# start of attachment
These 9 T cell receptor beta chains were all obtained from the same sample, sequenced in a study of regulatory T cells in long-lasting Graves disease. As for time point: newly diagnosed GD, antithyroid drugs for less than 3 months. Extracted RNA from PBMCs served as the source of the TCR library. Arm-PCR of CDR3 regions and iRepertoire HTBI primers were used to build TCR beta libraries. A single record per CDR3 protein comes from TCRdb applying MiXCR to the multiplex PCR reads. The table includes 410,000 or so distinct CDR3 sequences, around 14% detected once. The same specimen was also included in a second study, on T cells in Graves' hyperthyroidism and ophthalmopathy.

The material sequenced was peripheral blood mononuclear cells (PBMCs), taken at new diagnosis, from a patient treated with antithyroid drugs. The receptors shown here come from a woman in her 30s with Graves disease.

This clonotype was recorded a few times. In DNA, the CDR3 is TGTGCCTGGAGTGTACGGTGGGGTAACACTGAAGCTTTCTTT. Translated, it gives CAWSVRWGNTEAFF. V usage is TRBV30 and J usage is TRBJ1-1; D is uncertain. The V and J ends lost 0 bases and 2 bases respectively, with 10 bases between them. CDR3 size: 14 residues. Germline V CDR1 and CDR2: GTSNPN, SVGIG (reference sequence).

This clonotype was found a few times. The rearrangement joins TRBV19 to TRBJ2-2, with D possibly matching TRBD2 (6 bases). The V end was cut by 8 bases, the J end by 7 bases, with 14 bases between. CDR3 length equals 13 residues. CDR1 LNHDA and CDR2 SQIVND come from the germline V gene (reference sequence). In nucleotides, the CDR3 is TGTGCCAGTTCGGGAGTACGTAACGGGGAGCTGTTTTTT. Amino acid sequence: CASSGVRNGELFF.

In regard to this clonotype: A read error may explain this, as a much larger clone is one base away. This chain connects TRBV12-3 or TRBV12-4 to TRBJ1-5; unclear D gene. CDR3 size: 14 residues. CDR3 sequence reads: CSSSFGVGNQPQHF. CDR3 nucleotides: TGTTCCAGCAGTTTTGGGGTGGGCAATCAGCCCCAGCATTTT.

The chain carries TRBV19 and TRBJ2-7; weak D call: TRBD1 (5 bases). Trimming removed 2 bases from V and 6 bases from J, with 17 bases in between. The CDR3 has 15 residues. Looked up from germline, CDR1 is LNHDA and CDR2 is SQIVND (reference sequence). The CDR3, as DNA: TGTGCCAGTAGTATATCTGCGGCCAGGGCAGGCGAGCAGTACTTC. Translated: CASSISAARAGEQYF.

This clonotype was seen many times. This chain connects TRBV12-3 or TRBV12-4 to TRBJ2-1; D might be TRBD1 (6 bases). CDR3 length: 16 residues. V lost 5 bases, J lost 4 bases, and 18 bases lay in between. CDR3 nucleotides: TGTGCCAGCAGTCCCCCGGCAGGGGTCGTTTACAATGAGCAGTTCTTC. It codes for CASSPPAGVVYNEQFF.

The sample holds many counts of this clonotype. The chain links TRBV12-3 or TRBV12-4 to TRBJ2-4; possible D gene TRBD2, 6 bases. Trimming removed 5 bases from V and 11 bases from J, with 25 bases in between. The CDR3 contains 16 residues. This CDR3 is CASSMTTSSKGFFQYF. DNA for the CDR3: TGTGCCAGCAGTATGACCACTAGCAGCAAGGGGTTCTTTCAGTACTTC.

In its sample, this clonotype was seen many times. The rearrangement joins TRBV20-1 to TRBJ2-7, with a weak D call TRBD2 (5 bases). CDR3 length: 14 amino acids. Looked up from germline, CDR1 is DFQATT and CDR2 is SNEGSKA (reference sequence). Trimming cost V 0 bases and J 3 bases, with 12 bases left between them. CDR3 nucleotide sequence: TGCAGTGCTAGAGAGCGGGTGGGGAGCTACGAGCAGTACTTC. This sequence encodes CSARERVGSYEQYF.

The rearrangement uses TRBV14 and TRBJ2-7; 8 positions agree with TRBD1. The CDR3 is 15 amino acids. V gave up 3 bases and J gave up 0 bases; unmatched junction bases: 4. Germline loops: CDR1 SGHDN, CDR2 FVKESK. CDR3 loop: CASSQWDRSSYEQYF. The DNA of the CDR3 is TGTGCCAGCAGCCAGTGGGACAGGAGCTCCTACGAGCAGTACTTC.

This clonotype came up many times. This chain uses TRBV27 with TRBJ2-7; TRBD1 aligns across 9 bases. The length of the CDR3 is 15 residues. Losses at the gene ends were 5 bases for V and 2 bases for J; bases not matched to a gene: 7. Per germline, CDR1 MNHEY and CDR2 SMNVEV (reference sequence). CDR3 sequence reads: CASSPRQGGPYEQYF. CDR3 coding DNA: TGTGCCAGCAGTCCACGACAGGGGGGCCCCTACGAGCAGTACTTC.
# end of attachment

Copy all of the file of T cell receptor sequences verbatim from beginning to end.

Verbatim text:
These 9 T cell receptor beta chains were all obtained from the same sample, sequenced in a study of regulatory T cells in long-lasting Graves disease. As for time point: newly diagnosed GD, antithyroid drugs for less than 3 months. Extracted RNA from PBMCs served as the source of the TCR library. Arm-PCR of CDR3 regions and iRepertoire HTBI primers were used to build TCR beta libraries. A single record per CDR3 protein comes from TCRdb applying MiXCR to the multiplex PCR reads. The table includes 410,000 or so distinct CDR3 sequences, around 14% detected once. The same specimen was also included in a second study, on T cells in Graves' hyperthyroidism and ophthalmopathy.

The material sequenced was peripheral blood mononuclear cells (PBMCs), taken at new diagnosis, from a patient treated with antithyroid drugs. The receptors shown here come from a woman in her 30s with Graves disease.

This clonotype was recorded a few times. In DNA, the CDR3 is TGTGCCTGGAGTGTACGGTGGGGTAACACTGAAGCTTTCTTT. Translated, it gives CAWSVRWGNTEAFF. V usage is TRBV30 and J usage is TRBJ1-1; D is uncertain. The V and J ends lost 0 bases and 2 bases respectively, with 10 bases between them. CDR3 size: 14 residues. Germline V CDR1 and CDR2: GTSNPN, SVGIG (reference sequence).

This clonotype was found a few times. The rearrangement joins TRBV19 to TRBJ2-2, with D possibly matching TRBD2 (6 bases). The V end was cut by 8 bases, the J end by 7 bases, with 14 bases between. CDR3 length equals 13 residues. CDR1 LNHDA and CDR2 SQIVND come from the germline V gene (reference sequence). In nucleotides, the CDR3 is TGTGCCAGTTCGGGAGTACGTAACGGGGAGCTGTTTTTT. Amino acid sequence: CASSGVRNGELFF.

In regard to this clonotype: A read error may explain this, as a much larger clone is one base away. This chain connects TRBV12-3 or TRBV12-4 to TRBJ1-5; unclear D gene. CDR3 size: 14 residues. CDR3 sequence reads: CSSSFGVGNQPQHF. CDR3 nucleotides: TGTTCCAGCAGTTTTGGGGTGGGCAATCAGCCCCAGCATTTT.

The chain carries TRBV19 and TRBJ2-7; weak D call: TRBD1 (5 bases). Trimming removed 2 bases from V and 6 bases from J, with 17 bases in between. The CDR3 has 15 residues. Looked up from germline, CDR1 is LNHDA and CDR2 is SQIVND (reference sequence). The CDR3, as DNA: TGTGCCAGTAGTATATCTGCGGCCAGGGCAGGCGAGCAGTACTTC. Translated: CASSISAARAGEQYF.

This clonotype was seen many times. This chain connects TRBV12-3 or TRBV12-4 to TRBJ2-1; D might be TRBD1 (6 bases). CDR3 length: 16 residues. V lost 5 bases, J lost 4 bases, and 18 bases lay in between. CDR3 nucleotides: TGTGCCAGCAGTCCCCCGGCAGGGGTCGTTTACAATGAGCAGTTCTTC. It codes for CASSPPAGVVYNEQFF.

The sample holds many counts of this clonotype. The chain links TRBV12-3 or TRBV12-4 to TRBJ2-4; possible D gene TRBD2, 6 bases. Trimming removed 5 bases from V and 11 bases from J, with 25 bases in between. The CDR3 contains 16 residues. This CDR3 is CASSMTTSSKGFFQYF. DNA for the CDR3: TGTGCCAGCAGTATGACCACTAGCAGCAAGGGGTTCTTTCAGTACTTC.

In its sample, this clonotype was seen many times. The rearrangement joins TRBV20-1 to TRBJ2-7, with a weak D call TRBD2 (5 bases). CDR3 length: 14 amino acids. Looked up from germline, CDR1 is DFQATT and CDR2 is SNEGSKA (reference sequence). Trimming cost V 0 bases and J 3 bases, with 12 bases left between them. CDR3 nucleotide sequence: TGCAGTGCTAGAGAGCGGGTGGGGAGCTACGAGCAGTACTTC. This sequence encodes CSARERVGSYEQYF.

The rearrangement uses TRBV14 and TRBJ2-7; 8 positions agree with TRBD1. The CDR3 is 15 amino acids. V gave up 3 bases and J gave up 0 bases; unmatched junction bases: 4. Germline loops: CDR1 SGHDN, CDR2 FVKESK. CDR3 loop: CASSQWDRSSYEQYF. The DNA of the CDR3 is TGTGCCAGCAGCCAGTGGGACAGGAGCTCCTACGAGCAGTACTTC.

This clonotype came up many times. This chain uses TRBV27 with TRBJ2-7; TRBD1 aligns across 9 bases. The length of the CDR3 is 15 residues. Losses at the gene ends were 5 bases for V and 2 bases for J; bases not matched to a gene: 7. Per germline, CDR1 MNHEY and CDR2 SMNVEV (reference sequence). CDR3 sequence reads: CASSPRQGGPYEQYF. CDR3 coding DNA: TGTGCCAGCAGTCCACGACAGGGGGGCCCCTACGAGCAGTACTTC.